NFTs are shaking up the photography landscape by representing an avenue by which photographs can sell for significant amounts, thanks to the digital form of scarcity that NFTs have pioneered. And thanks to smart contracts, artists can also benefit from royalties for every onwards sale. With that in mind, we’re turning our attention today to an NFT collection known as Color Block Party from established photographer, Yener Torun.

Image Credit: Yener Torun

The Background

The Turhal, Turkey-born Torun is known for his flat, geometric compositions of minimalist buildings. Torun is a trained architect, having studied at Istanbul Technical University before starting a photography project in 2014 – his time studying architecture clearly an influence on the choice of subject for his photographs. Before selling his work as NFTs, Torun found success exhibiting his creation on Instagram, where his images have attracted 166,000 followers. His works have also been licensed by Google as official Android wallpapers.

Color Block Party is Yener’s first foray into NFTs, with the collection minted in September 2021. The collection of 30 photographs draws from across his portfolio, with most of his images featuring buildings from his adopted hometown of Istanbul. Yener’s collection is composed of work from the earlier part of his career, consisting of non-commercial photos published between 2015 and 2019 – a choice which he said is down to making the collection more coherent.

As he told The Modern Analogue, “It all started as a hobby, but within no time it became a passion. I finally felt like I had found something that gave free rein to my creative urges and helped me express myself through what I create – without any restrictions or the instructions and expectations of others. I let myself be influenced by all the things I like – music, painting, cinema, graphic design, popular culture, and even architecture itself. Then I turned those influences into something new and unique. Since then, I have spent a lot of time on the streets and on the computer honing my photography and editing skills to express myself in the best way possible.”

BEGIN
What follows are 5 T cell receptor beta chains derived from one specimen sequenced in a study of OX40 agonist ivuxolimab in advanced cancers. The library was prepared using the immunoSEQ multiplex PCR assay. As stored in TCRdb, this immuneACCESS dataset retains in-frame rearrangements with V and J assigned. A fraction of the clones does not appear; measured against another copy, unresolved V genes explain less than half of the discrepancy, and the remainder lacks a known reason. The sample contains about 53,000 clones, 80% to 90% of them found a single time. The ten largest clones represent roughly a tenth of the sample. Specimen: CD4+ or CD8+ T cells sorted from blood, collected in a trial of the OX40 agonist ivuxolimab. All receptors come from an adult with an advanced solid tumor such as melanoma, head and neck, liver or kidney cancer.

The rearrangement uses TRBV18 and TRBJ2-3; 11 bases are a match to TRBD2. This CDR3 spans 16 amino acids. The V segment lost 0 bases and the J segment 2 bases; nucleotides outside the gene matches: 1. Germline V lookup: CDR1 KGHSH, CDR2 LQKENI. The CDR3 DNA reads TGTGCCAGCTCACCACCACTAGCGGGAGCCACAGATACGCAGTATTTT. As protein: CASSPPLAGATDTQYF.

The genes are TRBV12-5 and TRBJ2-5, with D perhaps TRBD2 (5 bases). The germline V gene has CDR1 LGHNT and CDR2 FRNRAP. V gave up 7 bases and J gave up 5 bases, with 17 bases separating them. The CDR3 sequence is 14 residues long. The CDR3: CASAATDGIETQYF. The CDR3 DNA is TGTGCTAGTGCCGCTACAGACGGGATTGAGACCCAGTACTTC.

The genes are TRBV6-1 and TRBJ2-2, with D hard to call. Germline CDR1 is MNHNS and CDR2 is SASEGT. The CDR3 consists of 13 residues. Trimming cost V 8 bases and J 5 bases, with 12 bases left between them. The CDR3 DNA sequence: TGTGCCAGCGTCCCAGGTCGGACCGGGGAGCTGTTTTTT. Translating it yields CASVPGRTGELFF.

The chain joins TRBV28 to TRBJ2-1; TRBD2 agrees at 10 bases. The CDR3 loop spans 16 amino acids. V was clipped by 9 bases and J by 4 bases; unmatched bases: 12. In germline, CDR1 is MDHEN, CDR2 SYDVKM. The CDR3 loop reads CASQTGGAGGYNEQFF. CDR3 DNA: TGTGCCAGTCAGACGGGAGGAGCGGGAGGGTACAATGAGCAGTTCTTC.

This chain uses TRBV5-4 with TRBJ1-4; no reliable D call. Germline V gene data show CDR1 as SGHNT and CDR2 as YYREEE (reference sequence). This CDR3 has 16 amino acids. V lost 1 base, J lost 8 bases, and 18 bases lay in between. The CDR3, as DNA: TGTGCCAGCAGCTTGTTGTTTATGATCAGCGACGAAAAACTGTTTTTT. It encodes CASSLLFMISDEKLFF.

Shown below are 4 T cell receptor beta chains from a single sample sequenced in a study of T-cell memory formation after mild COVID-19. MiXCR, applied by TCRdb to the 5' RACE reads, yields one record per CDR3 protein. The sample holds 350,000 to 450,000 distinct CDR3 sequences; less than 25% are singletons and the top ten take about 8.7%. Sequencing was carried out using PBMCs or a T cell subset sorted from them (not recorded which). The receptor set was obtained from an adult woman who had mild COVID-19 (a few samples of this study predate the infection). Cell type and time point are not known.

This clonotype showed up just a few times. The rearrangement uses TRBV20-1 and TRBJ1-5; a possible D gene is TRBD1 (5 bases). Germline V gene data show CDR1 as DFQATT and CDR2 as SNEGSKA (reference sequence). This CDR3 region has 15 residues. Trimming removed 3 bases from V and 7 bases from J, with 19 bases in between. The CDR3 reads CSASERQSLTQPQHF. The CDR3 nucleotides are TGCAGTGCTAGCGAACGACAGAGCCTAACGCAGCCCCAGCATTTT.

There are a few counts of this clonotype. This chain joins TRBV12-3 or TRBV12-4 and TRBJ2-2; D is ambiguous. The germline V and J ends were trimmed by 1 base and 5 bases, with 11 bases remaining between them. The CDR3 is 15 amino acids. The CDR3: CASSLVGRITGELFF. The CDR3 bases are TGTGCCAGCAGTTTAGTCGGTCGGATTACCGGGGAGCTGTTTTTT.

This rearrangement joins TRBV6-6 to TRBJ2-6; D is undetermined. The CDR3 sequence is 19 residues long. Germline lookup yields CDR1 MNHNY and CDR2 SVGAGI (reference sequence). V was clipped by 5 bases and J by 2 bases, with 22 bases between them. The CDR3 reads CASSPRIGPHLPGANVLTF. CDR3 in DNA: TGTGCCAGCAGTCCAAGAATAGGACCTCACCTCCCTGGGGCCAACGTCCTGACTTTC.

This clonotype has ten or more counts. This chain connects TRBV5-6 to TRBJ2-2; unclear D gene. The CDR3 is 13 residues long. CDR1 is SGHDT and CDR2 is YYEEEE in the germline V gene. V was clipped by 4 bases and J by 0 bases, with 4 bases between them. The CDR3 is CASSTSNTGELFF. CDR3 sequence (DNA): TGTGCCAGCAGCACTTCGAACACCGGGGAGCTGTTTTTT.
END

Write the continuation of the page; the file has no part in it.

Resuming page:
Image Credit: Yener Torun

The Collection

Thanks to the pastel colours, symmetrical framing and flat compositions, Yener’s works are highly reminiscent of the work of director Wes Anderson. A recurring theme in the collection is windows, their own uniformity reflecting and informing the buildings as a whole.

According to Yener’s description of the collection, “Yener’s compositions typically flatten space and emphasize lines and colours over depth. He transforms the urban landscape by reinterpreting architecture as geometric abstraction, creating an alternate reality by removing architectural elements from their original environment and repurposing them.”

It’s worth remarking on the fact that, while the images give off a distinct sense of spontaneity, they are highly edited, as the artist has revealed via before and after comparisons. He told the Guardian: “I increase the brightness and saturation to create a heightened sense of reality, which tricks the viewer into questioning what is real and what is not.” Alongside that is extensive digital recomposing and recolourisation, all to produce an effect that seems to return imperfect real-world buildings to an idealised design stage.

Image Credit: Yener Torun

Further asserting the sense that the point is not to valourise the buildings depicted within the photographs is the fact that no geographical information is contained within the NFTs themselves. Each image comes only with a short title, often a wry reference to what the photograph depicts (WHEN LIFE GIVES YOU LEMONS for an example prominently featuring the colour yellow, for instance), though three go without a title at all. The overall effect is to transform these real locations into surreal and stylised glimpses of the urban spaces the majority of us live in.

The Verdict

The medium of photography in general is well suited to the digital world of NFTs. By serving as a more equitable means of buying and selling art, NFTs are bringing in established photographers as well as inspiring others to take up their cameras for the first time. Yener’s collection, meanwhile, is especially well suited to the culture of NFT art and its fondness for hyperreal, digitally abstracted versions of the world.